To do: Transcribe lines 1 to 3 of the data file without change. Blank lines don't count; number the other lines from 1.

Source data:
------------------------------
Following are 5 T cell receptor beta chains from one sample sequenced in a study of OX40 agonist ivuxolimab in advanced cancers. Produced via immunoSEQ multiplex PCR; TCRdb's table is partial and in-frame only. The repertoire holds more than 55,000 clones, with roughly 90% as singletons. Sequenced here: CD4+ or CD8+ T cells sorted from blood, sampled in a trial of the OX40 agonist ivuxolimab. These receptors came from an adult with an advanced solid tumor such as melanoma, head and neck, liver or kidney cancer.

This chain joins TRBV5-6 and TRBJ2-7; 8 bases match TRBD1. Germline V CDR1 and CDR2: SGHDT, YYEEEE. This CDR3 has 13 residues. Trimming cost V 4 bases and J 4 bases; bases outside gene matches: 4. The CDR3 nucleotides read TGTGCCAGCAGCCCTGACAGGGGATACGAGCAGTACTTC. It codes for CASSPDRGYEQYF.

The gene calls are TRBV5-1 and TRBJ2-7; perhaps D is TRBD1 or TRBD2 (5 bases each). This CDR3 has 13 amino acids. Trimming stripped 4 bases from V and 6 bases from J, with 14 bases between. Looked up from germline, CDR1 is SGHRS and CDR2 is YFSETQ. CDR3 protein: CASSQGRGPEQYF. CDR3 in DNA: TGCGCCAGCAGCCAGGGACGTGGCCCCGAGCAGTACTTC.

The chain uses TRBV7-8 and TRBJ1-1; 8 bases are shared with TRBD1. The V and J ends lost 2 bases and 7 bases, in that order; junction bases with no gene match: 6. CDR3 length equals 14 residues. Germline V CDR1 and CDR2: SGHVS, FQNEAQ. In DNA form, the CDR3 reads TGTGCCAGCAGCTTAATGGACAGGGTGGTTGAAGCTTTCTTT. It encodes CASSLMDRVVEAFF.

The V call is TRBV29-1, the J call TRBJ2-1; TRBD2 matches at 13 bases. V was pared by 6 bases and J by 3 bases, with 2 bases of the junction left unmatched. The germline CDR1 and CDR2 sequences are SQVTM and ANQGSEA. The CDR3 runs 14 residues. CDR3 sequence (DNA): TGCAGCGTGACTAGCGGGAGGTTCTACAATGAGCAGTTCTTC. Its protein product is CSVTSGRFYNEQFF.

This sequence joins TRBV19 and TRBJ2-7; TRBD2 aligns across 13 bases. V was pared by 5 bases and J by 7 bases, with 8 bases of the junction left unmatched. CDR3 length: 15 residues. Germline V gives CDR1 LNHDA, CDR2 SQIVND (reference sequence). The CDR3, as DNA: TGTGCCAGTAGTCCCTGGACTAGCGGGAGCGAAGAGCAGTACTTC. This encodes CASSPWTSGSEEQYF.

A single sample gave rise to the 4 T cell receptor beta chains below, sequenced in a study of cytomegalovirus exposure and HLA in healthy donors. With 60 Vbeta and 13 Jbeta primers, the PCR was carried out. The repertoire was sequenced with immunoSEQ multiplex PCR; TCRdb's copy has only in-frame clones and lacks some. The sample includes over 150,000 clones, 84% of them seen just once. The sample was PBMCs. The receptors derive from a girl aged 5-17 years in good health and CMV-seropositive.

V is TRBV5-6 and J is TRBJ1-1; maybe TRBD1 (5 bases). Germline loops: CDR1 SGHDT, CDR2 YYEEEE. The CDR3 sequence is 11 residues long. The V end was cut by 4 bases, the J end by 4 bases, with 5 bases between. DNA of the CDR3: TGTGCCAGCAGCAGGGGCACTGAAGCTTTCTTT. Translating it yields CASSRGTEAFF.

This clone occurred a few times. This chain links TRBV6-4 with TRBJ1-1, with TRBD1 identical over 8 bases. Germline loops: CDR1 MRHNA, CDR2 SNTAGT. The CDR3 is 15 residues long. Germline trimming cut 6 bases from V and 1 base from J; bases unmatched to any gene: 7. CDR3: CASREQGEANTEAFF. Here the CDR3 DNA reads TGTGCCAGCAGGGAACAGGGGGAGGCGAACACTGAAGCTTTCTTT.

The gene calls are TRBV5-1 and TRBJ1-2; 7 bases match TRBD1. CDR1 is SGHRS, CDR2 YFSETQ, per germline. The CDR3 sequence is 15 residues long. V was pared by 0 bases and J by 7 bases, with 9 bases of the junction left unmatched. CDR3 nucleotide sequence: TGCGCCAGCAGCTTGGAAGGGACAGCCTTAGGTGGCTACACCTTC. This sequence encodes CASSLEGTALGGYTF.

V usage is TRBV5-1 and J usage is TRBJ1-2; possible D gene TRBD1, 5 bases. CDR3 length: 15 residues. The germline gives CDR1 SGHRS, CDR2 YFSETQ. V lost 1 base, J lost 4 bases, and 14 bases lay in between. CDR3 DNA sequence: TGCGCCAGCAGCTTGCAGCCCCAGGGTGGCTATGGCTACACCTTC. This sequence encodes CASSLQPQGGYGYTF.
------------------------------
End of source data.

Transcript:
Following are 5 T cell receptor beta chains from one sample sequenced in a study of OX40 agonist ivuxolimab in advanced cancers. Produced via immunoSEQ multiplex PCR; TCRdb's table is partial and in-frame only. The repertoire holds more than 55,000 clones, with roughly 90% as singletons. Sequenced here: CD4+ or CD8+ T cells sorted from blood, sampled in a trial of the OX40 agonist ivuxolimab. These receptors came from an adult with an advanced solid tumor such as melanoma, head and neck, liver or kidney cancer.

This chain joins TRBV5-6 and TRBJ2-7; 8 bases match TRBD1. Germline V CDR1 and CDR2: SGHDT, YYEEEE. This CDR3 has 13 residues. Trimming cost V 4 bases and J 4 bases; bases outside gene matches: 4. The CDR3 nucleotides read TGTGCCAGCAGCCCTGACAGGGGATACGAGCAGTACTTC. It codes for CASSPDRGYEQYF.

The gene calls are TRBV5-1 and TRBJ2-7; perhaps D is TRBD1 or TRBD2 (5 bases each). This CDR3 has 13 amino acids. Trimming stripped 4 bases from V and 6 bases from J, with 14 bases between. Looked up from germline, CDR1 is SGHRS and CDR2 is YFSETQ. CDR3 protein: CASSQGRGPEQYF. CDR3 in DNA: TGCGCCAGCAGCCAGGGACGTGGCCCCGAGCAGTACTTC.